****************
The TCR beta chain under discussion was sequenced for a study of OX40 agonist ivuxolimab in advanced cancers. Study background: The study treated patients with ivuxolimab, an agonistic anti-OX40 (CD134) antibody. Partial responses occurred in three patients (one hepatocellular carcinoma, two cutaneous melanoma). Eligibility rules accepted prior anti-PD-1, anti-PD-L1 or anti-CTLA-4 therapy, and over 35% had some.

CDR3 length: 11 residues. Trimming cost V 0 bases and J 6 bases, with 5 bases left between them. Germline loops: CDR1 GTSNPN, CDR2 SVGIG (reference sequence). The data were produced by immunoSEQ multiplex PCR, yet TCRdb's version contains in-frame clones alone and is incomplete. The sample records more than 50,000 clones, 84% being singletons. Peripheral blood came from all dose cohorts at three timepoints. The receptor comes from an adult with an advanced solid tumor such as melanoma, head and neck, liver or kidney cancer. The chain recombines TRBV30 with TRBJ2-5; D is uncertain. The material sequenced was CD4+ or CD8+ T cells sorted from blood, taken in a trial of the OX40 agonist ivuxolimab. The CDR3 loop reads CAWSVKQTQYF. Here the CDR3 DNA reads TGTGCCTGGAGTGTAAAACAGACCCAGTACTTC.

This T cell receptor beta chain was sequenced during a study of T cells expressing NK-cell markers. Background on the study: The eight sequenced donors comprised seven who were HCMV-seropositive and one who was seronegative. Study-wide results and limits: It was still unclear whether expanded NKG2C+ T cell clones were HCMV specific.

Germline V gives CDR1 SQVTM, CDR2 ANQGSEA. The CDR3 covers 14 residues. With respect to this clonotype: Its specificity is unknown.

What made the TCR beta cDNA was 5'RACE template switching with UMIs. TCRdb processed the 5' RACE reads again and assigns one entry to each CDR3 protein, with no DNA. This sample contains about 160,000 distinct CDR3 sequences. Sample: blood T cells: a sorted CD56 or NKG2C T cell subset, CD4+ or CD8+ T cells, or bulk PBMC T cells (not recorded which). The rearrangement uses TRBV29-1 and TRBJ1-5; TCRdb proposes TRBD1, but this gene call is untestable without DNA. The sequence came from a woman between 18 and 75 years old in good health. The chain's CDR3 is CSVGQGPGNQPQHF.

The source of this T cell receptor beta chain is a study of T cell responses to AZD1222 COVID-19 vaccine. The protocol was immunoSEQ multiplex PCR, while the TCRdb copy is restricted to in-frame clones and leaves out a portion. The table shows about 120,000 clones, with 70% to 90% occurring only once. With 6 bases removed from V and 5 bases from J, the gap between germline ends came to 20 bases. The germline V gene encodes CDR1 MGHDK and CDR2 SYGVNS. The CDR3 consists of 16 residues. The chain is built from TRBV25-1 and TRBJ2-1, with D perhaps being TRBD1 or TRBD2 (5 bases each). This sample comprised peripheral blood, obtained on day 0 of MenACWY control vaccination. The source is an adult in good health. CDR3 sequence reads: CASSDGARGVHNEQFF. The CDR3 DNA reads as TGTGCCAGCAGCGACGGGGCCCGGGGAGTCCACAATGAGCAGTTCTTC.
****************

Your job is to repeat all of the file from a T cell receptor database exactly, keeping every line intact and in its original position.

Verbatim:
The TCR beta chain under discussion was sequenced for a study of OX40 agonist ivuxolimab in advanced cancers. Study background: The study treated patients with ivuxolimab, an agonistic anti-OX40 (CD134) antibody. Partial responses occurred in three patients (one hepatocellular carcinoma, two cutaneous melanoma). Eligibility rules accepted prior anti-PD-1, anti-PD-L1 or anti-CTLA-4 therapy, and over 35% had some.

CDR3 length: 11 residues. Trimming cost V 0 bases and J 6 bases, with 5 bases left between them. Germline loops: CDR1 GTSNPN, CDR2 SVGIG (reference sequence). The data were produced by immunoSEQ multiplex PCR, yet TCRdb's version contains in-frame clones alone and is incomplete. The sample records more than 50,000 clones, 84% being singletons. Peripheral blood came from all dose cohorts at three timepoints. The receptor comes from an adult with an advanced solid tumor such as melanoma, head and neck, liver or kidney cancer. The chain recombines TRBV30 with TRBJ2-5; D is uncertain. The material sequenced was CD4+ or CD8+ T cells sorted from blood, taken in a trial of the OX40 agonist ivuxolimab. The CDR3 loop reads CAWSVKQTQYF. Here the CDR3 DNA reads TGTGCCTGGAGTGTAAAACAGACCCAGTACTTC.

This T cell receptor beta chain was sequenced during a study of T cells expressing NK-cell markers. Background on the study: The eight sequenced donors comprised seven who were HCMV-seropositive and one who was seronegative. Study-wide results and limits: It was still unclear whether expanded NKG2C+ T cell clones were HCMV specific.

Germline V gives CDR1 SQVTM, CDR2 ANQGSEA. The CDR3 covers 14 residues. With respect to this clonotype: Its specificity is unknown.

What made the TCR beta cDNA was 5'RACE template switching with UMIs. TCRdb processed the 5' RACE reads again and assigns one entry to each CDR3 protein, with no DNA. This sample contains about 160,000 distinct CDR3 sequences. Sample: blood T cells: a sorted CD56 or NKG2C T cell subset, CD4+ or CD8+ T cells, or bulk PBMC T cells (not recorded which). The rearrangement uses TRBV29-1 and TRBJ1-5; TCRdb proposes TRBD1, but this gene call is untestable without DNA. The sequence came from a woman between 18 and 75 years old in good health. The chain's CDR3 is CSVGQGPGNQPQHF.

The source of this T cell receptor beta chain is a study of T cell responses to AZD1222 COVID-19 vaccine. The protocol was immunoSEQ multiplex PCR, while the TCRdb copy is restricted to in-frame clones and leaves out a portion. The table shows about 120,000 clones, with 70% to 90% occurring only once. With 6 bases removed from V and 5 bases from J, the gap between germline ends came to 20 bases. The germline V gene encodes CDR1 MGHDK and CDR2 SYGVNS. The CDR3 consists of 16 residues. The chain is built from TRBV25-1 and TRBJ2-1, with D perhaps being TRBD1 or TRBD2 (5 bases each). This sample comprised peripheral blood, obtained on day 0 of MenACWY control vaccination. The source is an adult in good health. CDR3 sequence reads: CASSDGARGVHNEQFF. The CDR3 DNA reads as TGTGCCAGCAGCGACGGGGCCCGGGGAGTCCACAATGAGCAGTTCTTC.